[For a period of time there was a debate about online learning. Today there’s a growing acceptance of the value of “blended learning” where students work collaboratively in real time, but also build their knowledge and skills online. In this Edutopia article Matt Levinson, the head of an independent school, explains how Global Online Academy provides his students with an online community of colleagues to work on projects. In Pittsburgh the World Affairs Council has played a similar role connecting schools to counterparts around the globe.]
In the film The Intern, a 70-year-old senior citizen named Ben Whittaker (Robert DeNiro), applies for a “senior” internship with a fashion tech start-up experiencing explosive growth. The interview process requires him to submit a video. Uncertain how to make a video, Ben enlists his nine-year-old grandson and wows the company with his warmth and personality. Ben gets the job.
He brings real-life experience to his new role, and his high EQ brings dividends to the company’s fast-moving, over committed CEO, who learns to appreciate and value Ben for his sincerity and integrity. His “old school” approach finds him in a suit and tie each day, while his younger colleagues wear t-shirts and don’t shave. Ben’s charm is that he is skilled at and values conversation.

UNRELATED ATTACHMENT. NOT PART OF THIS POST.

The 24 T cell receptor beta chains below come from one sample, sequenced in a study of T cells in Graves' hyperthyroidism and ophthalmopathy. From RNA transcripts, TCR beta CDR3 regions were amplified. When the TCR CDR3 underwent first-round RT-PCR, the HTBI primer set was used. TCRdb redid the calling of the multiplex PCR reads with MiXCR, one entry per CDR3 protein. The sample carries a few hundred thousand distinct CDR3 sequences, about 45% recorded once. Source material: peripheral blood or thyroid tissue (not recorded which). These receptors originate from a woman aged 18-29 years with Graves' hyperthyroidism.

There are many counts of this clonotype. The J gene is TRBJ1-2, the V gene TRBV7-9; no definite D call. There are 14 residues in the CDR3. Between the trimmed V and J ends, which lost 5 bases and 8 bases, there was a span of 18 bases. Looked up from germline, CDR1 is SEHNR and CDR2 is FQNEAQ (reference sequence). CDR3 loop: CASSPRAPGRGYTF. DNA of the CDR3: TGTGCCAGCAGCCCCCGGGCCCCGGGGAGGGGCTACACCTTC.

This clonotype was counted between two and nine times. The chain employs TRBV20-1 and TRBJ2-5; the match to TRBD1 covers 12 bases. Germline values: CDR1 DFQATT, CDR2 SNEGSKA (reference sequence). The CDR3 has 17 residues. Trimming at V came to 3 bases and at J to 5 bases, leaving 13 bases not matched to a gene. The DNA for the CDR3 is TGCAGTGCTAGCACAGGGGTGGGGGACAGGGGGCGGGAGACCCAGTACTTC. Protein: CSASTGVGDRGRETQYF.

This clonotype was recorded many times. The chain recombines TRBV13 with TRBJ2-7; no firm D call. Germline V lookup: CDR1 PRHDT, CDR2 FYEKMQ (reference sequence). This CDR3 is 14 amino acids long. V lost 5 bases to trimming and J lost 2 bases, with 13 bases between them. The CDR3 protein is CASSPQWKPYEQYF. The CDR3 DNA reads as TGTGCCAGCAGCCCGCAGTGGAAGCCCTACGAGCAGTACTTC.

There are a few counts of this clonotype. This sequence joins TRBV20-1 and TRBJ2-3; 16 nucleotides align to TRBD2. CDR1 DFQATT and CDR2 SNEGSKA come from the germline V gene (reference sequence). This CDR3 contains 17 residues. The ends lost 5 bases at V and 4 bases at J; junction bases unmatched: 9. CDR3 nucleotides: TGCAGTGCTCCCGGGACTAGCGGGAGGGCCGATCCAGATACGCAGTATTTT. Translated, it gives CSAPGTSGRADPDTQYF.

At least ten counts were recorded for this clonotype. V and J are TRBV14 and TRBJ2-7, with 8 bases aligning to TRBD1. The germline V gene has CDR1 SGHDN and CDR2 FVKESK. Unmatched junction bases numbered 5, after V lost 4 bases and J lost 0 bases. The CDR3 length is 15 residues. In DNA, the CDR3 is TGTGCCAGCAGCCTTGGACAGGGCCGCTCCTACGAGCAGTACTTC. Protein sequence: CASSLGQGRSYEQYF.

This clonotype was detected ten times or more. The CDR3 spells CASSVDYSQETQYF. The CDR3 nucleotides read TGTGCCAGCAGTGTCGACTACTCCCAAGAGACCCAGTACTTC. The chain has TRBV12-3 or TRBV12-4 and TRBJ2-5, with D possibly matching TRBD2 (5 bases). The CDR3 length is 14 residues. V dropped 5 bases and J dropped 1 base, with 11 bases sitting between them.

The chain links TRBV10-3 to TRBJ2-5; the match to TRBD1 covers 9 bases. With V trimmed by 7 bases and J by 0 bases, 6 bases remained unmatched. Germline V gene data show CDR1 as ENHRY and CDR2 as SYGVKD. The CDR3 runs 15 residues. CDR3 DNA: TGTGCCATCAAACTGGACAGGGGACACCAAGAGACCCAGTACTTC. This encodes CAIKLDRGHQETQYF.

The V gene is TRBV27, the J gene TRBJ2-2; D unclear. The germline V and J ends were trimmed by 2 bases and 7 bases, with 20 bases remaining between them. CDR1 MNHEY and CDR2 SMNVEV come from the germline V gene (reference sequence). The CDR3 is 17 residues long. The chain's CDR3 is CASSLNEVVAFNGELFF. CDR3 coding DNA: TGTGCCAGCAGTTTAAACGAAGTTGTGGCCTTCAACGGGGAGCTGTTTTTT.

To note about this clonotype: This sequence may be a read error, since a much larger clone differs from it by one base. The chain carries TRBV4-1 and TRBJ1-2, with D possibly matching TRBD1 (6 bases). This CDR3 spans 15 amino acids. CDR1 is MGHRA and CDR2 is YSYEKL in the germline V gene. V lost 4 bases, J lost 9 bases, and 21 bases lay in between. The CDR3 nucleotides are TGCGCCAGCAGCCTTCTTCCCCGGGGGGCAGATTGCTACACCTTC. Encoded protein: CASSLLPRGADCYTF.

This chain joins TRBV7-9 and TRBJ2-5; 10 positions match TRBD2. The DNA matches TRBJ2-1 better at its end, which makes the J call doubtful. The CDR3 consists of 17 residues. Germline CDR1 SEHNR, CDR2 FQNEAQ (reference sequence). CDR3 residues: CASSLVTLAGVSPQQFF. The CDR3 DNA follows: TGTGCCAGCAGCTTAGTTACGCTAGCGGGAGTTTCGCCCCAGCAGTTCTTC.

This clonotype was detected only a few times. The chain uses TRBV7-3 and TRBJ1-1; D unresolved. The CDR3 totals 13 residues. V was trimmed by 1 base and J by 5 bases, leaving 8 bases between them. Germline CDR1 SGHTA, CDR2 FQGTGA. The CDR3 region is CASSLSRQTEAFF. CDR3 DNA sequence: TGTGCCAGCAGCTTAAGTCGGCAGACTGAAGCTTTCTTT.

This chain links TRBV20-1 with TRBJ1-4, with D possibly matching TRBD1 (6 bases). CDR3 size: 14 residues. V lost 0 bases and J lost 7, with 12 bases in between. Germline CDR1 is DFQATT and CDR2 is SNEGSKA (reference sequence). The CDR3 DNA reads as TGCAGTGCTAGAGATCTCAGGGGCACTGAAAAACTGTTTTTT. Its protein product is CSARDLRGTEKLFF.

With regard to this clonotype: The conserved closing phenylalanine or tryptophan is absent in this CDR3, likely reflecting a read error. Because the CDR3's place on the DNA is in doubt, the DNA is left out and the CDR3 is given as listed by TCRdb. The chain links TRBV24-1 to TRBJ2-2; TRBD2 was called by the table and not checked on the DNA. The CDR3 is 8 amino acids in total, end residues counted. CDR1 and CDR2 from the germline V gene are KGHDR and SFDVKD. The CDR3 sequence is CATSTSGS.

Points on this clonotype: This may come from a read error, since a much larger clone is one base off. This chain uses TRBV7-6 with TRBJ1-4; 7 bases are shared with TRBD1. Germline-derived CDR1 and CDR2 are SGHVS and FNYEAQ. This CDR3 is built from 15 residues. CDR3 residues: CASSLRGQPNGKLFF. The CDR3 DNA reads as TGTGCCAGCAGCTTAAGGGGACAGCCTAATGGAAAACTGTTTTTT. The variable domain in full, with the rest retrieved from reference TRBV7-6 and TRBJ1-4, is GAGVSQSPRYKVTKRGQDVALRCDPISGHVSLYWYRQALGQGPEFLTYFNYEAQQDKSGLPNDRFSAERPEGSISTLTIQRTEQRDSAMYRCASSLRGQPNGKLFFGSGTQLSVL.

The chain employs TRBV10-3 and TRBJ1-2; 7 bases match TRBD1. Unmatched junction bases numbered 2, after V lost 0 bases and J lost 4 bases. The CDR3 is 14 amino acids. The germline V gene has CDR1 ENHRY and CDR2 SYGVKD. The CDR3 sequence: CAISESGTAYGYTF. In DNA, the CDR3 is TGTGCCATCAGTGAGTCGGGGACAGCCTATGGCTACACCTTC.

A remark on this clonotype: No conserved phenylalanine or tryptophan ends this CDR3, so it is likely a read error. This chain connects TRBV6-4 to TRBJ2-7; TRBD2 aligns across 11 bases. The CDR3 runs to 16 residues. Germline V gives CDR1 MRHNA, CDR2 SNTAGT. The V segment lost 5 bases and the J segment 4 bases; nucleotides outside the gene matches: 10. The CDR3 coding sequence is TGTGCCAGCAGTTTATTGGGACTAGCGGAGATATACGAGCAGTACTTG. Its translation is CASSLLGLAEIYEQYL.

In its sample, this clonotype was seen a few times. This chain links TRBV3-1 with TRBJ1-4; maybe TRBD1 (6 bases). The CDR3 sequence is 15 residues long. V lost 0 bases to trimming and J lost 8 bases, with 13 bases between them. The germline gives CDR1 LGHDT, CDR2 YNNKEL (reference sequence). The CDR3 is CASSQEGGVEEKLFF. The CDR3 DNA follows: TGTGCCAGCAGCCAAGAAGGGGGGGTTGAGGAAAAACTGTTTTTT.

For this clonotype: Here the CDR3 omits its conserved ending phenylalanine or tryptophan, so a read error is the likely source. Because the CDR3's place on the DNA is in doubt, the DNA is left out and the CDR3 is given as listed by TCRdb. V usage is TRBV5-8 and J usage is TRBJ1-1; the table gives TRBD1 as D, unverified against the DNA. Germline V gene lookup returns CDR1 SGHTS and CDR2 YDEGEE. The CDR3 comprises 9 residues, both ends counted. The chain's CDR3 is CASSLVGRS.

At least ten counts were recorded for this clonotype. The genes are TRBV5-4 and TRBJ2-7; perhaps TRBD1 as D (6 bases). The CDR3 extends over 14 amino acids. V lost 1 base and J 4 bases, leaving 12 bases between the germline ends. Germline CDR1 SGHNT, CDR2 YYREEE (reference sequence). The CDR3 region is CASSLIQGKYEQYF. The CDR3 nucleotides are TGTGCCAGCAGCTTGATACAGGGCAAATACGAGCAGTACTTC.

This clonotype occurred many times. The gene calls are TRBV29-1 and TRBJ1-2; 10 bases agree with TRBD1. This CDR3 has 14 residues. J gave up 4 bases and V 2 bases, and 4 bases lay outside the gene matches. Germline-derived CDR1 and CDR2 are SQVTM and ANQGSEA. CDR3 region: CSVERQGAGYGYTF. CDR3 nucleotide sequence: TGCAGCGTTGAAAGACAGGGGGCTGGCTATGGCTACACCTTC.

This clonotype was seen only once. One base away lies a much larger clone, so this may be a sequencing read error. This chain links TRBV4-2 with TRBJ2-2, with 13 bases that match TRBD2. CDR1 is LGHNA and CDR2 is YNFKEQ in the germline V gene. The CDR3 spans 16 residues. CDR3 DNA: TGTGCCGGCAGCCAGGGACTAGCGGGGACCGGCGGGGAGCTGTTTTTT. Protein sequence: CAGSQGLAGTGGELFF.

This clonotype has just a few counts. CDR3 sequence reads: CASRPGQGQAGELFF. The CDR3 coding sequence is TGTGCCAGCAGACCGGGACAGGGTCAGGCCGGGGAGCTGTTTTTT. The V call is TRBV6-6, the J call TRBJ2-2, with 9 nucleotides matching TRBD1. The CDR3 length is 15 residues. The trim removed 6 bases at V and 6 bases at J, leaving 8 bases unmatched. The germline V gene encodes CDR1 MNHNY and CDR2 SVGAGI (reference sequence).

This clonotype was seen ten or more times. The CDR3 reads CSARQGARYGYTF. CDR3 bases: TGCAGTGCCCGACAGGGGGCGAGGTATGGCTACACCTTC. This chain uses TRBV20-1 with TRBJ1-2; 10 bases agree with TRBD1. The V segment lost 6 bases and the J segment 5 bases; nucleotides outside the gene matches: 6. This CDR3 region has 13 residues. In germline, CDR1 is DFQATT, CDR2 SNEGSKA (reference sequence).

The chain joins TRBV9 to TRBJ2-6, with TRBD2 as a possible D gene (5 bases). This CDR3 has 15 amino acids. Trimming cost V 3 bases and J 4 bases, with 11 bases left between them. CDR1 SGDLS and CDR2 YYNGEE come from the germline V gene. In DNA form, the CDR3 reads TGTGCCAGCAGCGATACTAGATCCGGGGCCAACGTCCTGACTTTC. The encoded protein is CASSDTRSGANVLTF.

In “Reclaiming Conversation,” a recent New York Times op-ed piece, Professor Sherry Turkle writes:
But it is in this type of conversation — where we learn to make eye contact, to become aware of another person’s posture and tone, to comfort one another and respectfully challenge one another — that empathy and intimacy flourish. In these conversations, we learn who we are.
And in The Intern, Ben challenges CEO Jules Ostin (Anne Hathaway) to learn who she is through conversation, listening, and empathy.
As schools continue the march into online and blended learning, there’s much to take away from the lessons of Ben Whittaker. The approach doesn’t need to be either face-to-face or online. It can be both. With a growth mindset, we can be open to new ways and modes of connecting.